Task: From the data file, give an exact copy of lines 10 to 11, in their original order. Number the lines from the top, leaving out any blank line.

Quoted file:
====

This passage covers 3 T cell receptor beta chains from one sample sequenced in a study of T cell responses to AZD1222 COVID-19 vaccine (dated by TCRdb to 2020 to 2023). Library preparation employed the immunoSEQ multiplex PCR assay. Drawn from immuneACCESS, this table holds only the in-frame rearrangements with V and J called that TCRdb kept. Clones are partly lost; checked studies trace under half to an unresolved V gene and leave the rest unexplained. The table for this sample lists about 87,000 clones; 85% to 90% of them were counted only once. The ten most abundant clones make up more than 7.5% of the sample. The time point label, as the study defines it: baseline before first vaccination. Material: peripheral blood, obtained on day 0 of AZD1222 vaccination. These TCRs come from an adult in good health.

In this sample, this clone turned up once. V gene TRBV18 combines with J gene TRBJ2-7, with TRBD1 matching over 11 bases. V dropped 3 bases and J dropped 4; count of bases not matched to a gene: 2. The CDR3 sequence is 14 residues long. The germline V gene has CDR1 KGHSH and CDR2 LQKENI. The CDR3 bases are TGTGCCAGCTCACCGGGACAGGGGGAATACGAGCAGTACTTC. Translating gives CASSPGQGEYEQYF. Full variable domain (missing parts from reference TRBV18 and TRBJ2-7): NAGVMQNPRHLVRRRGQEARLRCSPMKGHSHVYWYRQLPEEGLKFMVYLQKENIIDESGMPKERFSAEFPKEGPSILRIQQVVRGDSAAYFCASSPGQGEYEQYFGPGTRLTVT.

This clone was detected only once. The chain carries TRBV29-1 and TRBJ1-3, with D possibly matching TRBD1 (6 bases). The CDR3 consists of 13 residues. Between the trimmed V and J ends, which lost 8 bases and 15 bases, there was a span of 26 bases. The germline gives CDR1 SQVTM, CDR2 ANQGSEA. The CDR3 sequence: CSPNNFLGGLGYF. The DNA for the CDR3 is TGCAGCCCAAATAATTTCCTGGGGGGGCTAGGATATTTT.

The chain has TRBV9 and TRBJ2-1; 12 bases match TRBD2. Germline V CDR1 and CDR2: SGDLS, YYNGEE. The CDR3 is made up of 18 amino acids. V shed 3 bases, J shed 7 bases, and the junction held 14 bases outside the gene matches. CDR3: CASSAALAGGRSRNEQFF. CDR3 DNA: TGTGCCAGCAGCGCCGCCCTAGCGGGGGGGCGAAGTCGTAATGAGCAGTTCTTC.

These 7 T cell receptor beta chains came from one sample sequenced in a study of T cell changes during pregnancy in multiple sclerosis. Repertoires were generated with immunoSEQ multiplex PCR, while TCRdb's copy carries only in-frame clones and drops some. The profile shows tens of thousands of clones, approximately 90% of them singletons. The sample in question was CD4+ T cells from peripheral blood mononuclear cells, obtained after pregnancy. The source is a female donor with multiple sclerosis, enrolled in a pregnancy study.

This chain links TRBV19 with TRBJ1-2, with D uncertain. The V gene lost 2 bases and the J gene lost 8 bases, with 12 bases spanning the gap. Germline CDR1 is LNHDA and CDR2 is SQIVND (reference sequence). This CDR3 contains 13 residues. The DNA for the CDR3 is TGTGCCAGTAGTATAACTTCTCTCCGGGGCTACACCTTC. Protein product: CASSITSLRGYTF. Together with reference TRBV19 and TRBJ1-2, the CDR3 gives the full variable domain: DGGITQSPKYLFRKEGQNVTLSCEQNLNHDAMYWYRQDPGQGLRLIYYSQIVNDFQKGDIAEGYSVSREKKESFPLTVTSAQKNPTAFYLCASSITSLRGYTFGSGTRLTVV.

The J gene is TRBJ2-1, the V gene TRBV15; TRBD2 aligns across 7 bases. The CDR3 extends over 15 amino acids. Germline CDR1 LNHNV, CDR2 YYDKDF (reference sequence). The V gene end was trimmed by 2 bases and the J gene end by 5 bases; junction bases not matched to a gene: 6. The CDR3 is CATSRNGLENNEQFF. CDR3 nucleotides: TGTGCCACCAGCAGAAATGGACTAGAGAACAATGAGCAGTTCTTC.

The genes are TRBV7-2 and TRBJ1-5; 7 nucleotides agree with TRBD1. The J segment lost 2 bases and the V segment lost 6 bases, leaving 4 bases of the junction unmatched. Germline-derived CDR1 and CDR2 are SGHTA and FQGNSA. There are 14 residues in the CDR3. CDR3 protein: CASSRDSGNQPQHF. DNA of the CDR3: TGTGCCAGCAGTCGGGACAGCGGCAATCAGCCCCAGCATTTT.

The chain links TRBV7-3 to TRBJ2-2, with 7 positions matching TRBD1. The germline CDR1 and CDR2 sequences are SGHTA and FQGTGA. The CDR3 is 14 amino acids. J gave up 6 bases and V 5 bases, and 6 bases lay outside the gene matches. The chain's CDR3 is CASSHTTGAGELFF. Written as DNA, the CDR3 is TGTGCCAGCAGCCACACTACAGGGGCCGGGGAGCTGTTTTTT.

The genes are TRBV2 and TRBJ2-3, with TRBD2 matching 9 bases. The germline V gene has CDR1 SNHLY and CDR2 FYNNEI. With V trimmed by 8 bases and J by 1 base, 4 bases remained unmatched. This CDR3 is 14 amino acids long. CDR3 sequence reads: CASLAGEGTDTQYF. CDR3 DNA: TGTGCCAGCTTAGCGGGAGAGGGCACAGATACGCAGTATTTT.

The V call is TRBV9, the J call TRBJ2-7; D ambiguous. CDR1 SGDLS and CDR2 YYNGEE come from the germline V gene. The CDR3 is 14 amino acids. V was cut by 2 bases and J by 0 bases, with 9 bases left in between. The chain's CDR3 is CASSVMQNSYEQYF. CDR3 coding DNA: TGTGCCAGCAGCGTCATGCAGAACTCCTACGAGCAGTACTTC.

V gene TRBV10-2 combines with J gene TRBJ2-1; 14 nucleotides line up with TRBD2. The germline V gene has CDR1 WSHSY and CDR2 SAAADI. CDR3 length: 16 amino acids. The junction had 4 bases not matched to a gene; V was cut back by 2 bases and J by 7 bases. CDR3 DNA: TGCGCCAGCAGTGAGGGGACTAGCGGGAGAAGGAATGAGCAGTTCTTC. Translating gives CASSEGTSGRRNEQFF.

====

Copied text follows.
The genes are TRBV2 and TRBJ2-3, with TRBD2 matching 9 bases. The germline V gene has CDR1 SNHLY and CDR2 FYNNEI. With V trimmed by 8 bases and J by 1 base, 4 bases remained unmatched. This CDR3 is 14 amino acids long. CDR3 sequence reads: CASLAGEGTDTQYF. CDR3 DNA: TGTGCCAGCTTAGCGGGAGAGGGCACAGATACGCAGTATTTT.

The V call is TRBV9, the J call TRBJ2-7; D ambiguous. CDR1 SGDLS and CDR2 YYNGEE come from the germline V gene. The CDR3 is 14 amino acids. V was cut by 2 bases and J by 0 bases, with 9 bases left in between. The chain's CDR3 is CASSVMQNSYEQYF. CDR3 coding DNA: TGTGCCAGCAGCGTCATGCAGAACTCCTACGAGCAGTACTTC.